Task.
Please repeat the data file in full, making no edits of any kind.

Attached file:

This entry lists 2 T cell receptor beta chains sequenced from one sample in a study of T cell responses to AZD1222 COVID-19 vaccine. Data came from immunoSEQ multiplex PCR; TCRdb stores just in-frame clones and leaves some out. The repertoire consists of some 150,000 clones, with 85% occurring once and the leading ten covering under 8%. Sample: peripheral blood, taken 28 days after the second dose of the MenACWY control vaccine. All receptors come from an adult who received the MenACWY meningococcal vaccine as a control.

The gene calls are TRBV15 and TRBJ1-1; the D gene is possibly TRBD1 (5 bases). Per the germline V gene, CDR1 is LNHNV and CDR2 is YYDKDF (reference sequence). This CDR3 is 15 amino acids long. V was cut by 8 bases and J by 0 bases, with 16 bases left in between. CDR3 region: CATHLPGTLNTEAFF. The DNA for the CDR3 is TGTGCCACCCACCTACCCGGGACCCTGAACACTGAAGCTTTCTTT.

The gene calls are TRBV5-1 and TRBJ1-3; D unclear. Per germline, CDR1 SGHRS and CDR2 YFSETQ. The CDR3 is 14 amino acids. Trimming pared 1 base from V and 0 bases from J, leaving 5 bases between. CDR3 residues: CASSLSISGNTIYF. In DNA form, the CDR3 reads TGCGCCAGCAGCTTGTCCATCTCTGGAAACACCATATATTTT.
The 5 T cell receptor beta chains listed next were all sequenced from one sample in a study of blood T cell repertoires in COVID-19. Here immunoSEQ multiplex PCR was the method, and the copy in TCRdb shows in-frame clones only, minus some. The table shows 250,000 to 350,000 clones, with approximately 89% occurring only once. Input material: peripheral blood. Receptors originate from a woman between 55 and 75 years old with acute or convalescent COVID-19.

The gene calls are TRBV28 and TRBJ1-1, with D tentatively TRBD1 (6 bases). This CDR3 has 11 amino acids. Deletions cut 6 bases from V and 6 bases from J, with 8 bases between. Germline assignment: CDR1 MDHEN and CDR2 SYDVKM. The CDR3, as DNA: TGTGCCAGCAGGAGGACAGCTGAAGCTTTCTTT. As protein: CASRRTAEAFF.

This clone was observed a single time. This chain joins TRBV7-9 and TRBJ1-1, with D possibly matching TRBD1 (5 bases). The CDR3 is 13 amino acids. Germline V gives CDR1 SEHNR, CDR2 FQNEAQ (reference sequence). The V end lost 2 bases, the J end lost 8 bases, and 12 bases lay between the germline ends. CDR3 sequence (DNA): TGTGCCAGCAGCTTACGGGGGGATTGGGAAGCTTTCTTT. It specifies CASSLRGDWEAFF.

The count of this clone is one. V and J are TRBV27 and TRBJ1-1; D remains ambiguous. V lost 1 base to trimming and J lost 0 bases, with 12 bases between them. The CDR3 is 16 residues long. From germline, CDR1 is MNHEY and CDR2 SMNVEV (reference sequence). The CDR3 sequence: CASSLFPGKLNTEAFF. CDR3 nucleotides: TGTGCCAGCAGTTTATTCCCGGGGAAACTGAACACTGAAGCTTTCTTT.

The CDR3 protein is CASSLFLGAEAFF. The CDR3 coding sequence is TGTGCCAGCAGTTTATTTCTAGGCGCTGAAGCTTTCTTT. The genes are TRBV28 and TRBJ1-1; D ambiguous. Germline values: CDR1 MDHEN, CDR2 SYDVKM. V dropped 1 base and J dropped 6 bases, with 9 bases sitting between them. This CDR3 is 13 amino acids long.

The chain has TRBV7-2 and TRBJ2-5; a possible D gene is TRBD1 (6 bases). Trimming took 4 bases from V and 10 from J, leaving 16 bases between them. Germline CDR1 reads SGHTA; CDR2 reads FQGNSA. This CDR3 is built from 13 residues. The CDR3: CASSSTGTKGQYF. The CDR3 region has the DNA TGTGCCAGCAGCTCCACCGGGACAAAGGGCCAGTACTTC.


This entry lists 2 T cell receptor beta chains sequenced from one sample in a study of T cell responses to AZD1222 COVID-19 vaccine. Data came from immunoSEQ multiplex PCR; TCRdb stores just in-frame clones and leaves some out. The repertoire consists of some 150,000 clones, with 85% occurring once and the leading ten covering under 8%. Sample: peripheral blood, taken 28 days after the second dose of the MenACWY control vaccine. All receptors come from an adult who received the MenACWY meningococcal vaccine as a control.

The gene calls are TRBV15 and TRBJ1-1; the D gene is possibly TRBD1 (5 bases). Per the germline V gene, CDR1 is LNHNV and CDR2 is YYDKDF (reference sequence). This CDR3 is 15 amino acids long. V was cut by 8 bases and J by 0 bases, with 16 bases left in between. CDR3 region: CATHLPGTLNTEAFF. The DNA for the CDR3 is TGTGCCACCCACCTACCCGGGACCCTGAACACTGAAGCTTTCTTT.

The gene calls are TRBV5-1 and TRBJ1-3; D unclear. Per germline, CDR1 SGHRS and CDR2 YFSETQ. The CDR3 is 14 amino acids. Trimming pared 1 base from V and 0 bases from J, leaving 5 bases between. CDR3 residues: CASSLSISGNTIYF. In DNA form, the CDR3 reads TGCGCCAGCAGCTTGTCCATCTCTGGAAACACCATATATTTT.
The 5 T cell receptor beta chains listed next were all sequenced from one sample in a study of blood T cell repertoires in COVID-19. Here immunoSEQ multiplex PCR was the method, and the copy in TCRdb shows in-frame clones only, minus some. The table shows 250,000 to 350,000 clones, with approximately 89% occurring only once. Input material: peripheral blood. Receptors originate from a woman between 55 and 75 years old with acute or convalescent COVID-19.

The gene calls are TRBV28 and TRBJ1-1, with D tentatively TRBD1 (6 bases). This CDR3 has 11 amino acids. Deletions cut 6 bases from V and 6 bases from J, with 8 bases between. Germline assignment: CDR1 MDHEN and CDR2 SYDVKM. The CDR3, as DNA: TGTGCCAGCAGGAGGACAGCTGAAGCTTTCTTT. As protein: CASRRTAEAFF.

This clone was observed a single time. This chain joins TRBV7-9 and TRBJ1-1, with D possibly matching TRBD1 (5 bases). The CDR3 is 13 amino acids. Germline V gives CDR1 SEHNR, CDR2 FQNEAQ (reference sequence). The V end lost 2 bases, the J end lost 8 bases, and 12 bases lay between the germline ends. CDR3 sequence (DNA): TGTGCCAGCAGCTTACGGGGGGATTGGGAAGCTTTCTTT. It specifies CASSLRGDWEAFF.

The count of this clone is one. V and J are TRBV27 and TRBJ1-1; D remains ambiguous. V lost 1 base to trimming and J lost 0 bases, with 12 bases between them. The CDR3 is 16 residues long. From germline, CDR1 is MNHEY and CDR2 SMNVEV (reference sequence). The CDR3 sequence: CASSLFPGKLNTEAFF. CDR3 nucleotides: TGTGCCAGCAGTTTATTCCCGGGGAAACTGAACACTGAAGCTTTCTTT.

The CDR3 protein is CASSLFLGAEAFF. The CDR3 coding sequence is TGTGCCAGCAGTTTATTTCTAGGCGCTGAAGCTTTCTTT. The genes are TRBV28 and TRBJ1-1; D ambiguous. Germline values: CDR1 MDHEN, CDR2 SYDVKM. V dropped 1 base and J dropped 6 bases, with 9 bases sitting between them. This CDR3 is 13 amino acids long.

The chain has TRBV7-2 and TRBJ2-5; a possible D gene is TRBD1 (6 bases). Trimming took 4 bases from V and 10 from J, leaving 16 bases between them. Germline CDR1 reads SGHTA; CDR2 reads FQGNSA. This CDR3 is built from 13 residues. The CDR3: CASSSTGTKGQYF. The CDR3 region has the DNA TGTGCCAGCAGCTCCACCGGGACAAAGGGCCAGTACTTC.